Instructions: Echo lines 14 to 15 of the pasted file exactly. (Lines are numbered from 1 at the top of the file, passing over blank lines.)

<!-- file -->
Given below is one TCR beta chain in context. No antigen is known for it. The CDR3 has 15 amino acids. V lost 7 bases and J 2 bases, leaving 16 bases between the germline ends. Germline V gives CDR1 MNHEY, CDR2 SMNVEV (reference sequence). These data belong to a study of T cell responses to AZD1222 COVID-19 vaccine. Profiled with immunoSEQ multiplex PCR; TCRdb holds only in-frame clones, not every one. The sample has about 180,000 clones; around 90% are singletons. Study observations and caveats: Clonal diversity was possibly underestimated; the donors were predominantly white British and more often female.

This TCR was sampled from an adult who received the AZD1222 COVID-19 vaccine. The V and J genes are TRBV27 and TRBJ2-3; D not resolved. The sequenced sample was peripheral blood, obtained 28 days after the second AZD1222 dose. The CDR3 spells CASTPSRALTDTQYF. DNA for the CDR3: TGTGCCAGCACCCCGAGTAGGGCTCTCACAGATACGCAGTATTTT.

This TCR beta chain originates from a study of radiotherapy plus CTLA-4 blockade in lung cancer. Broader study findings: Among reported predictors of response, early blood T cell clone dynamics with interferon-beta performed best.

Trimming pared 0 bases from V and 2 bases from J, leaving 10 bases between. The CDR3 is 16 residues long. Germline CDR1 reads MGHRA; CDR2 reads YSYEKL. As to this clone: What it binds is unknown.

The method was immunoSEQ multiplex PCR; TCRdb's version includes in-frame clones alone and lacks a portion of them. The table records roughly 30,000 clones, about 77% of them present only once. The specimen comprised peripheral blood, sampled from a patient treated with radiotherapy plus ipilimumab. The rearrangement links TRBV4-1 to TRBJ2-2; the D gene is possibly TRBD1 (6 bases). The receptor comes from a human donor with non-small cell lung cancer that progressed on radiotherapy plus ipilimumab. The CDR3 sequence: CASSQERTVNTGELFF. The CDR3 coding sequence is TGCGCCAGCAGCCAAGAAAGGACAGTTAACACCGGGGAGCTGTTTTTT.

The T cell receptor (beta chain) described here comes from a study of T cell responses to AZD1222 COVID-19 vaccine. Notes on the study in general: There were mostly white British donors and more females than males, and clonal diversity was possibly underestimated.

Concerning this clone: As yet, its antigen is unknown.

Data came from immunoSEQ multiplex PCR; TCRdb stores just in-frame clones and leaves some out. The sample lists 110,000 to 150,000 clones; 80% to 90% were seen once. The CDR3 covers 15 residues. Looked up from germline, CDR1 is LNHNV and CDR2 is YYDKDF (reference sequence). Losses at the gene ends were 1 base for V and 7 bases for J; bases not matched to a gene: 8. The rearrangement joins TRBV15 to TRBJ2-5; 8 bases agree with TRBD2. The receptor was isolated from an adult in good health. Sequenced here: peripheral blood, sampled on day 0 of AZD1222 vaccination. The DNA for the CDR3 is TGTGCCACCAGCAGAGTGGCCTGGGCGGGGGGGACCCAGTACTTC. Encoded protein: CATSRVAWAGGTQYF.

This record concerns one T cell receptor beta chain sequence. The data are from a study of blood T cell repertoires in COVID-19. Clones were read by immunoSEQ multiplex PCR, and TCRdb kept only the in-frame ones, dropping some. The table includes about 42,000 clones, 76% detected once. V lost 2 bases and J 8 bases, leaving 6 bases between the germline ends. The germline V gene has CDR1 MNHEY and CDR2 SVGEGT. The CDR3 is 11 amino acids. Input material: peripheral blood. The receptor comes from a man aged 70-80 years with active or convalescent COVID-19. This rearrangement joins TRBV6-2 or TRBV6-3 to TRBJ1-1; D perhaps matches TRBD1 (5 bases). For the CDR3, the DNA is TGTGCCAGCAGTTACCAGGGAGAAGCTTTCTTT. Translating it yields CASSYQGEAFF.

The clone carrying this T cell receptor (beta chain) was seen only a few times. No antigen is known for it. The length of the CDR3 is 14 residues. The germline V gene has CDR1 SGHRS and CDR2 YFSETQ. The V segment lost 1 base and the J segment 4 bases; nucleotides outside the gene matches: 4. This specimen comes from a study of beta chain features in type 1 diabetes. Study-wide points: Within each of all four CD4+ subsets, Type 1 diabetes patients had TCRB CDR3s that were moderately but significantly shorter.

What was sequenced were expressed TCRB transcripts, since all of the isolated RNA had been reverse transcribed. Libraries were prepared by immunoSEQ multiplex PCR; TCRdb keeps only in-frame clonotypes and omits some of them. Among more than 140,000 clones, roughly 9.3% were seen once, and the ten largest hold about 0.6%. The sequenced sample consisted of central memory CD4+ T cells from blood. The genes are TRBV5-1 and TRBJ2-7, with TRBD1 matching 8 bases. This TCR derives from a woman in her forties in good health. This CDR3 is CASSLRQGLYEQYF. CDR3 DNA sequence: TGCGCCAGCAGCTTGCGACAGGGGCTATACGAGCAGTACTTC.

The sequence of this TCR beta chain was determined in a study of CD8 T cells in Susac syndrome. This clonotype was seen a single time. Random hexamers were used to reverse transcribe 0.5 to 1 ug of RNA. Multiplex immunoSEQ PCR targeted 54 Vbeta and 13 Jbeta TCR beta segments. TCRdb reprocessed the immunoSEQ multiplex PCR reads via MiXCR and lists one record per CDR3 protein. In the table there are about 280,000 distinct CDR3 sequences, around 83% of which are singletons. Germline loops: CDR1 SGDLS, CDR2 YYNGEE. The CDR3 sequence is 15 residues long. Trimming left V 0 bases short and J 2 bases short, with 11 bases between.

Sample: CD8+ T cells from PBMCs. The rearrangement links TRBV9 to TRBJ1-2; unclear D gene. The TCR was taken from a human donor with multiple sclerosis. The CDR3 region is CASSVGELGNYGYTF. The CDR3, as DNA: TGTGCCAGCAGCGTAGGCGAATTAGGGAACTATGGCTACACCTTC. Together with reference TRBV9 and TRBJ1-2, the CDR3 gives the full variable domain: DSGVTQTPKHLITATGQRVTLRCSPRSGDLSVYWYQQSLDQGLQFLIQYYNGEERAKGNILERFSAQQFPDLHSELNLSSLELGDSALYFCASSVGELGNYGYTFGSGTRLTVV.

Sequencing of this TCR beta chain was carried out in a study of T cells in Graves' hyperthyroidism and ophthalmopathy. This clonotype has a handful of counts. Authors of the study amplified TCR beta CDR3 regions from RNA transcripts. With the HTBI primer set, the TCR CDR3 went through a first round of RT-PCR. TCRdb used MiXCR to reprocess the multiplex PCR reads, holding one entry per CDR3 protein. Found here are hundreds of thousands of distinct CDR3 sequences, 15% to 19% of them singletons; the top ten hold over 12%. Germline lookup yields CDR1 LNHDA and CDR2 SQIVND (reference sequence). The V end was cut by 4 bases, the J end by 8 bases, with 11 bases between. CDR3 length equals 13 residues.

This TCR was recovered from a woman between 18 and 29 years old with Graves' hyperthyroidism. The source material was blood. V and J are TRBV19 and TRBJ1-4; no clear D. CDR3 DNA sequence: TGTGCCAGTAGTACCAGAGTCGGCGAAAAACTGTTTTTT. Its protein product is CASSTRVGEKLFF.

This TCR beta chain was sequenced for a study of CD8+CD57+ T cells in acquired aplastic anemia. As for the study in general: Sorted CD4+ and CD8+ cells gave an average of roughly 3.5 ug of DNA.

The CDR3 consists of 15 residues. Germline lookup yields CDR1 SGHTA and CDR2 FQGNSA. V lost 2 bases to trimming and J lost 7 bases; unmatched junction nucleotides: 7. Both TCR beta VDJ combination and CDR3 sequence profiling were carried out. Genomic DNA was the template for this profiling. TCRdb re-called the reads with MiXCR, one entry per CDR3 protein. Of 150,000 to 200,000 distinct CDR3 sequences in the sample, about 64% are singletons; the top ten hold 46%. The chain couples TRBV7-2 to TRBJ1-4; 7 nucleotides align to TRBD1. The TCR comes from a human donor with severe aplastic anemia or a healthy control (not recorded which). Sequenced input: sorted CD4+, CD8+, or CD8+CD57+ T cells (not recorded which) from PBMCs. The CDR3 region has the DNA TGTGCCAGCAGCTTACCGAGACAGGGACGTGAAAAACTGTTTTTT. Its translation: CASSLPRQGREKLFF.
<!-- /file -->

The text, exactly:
Sequencing of this TCR beta chain was carried out in a study of T cells in Graves' hyperthyroidism and ophthalmopathy. This clonotype has a handful of counts. Authors of the study amplified TCR beta CDR3 regions from RNA transcripts. With the HTBI primer set, the TCR CDR3 went through a first round of RT-PCR. TCRdb used MiXCR to reprocess the multiplex PCR reads, holding one entry per CDR3 protein. Found here are hundreds of thousands of distinct CDR3 sequences, 15% to 19% of them singletons; the top ten hold over 12%. Germline lookup yields CDR1 LNHDA and CDR2 SQIVND (reference sequence). The V end was cut by 4 bases, the J end by 8 bases, with 11 bases between. CDR3 length equals 13 residues.

This TCR was recovered from a woman between 18 and 29 years old with Graves' hyperthyroidism. The source material was blood. V and J are TRBV19 and TRBJ1-4; no clear D. CDR3 DNA sequence: TGTGCCAGTAGTACCAGAGTCGGCGAAAAACTGTTTTTT. Its protein product is CASSTRVGEKLFF.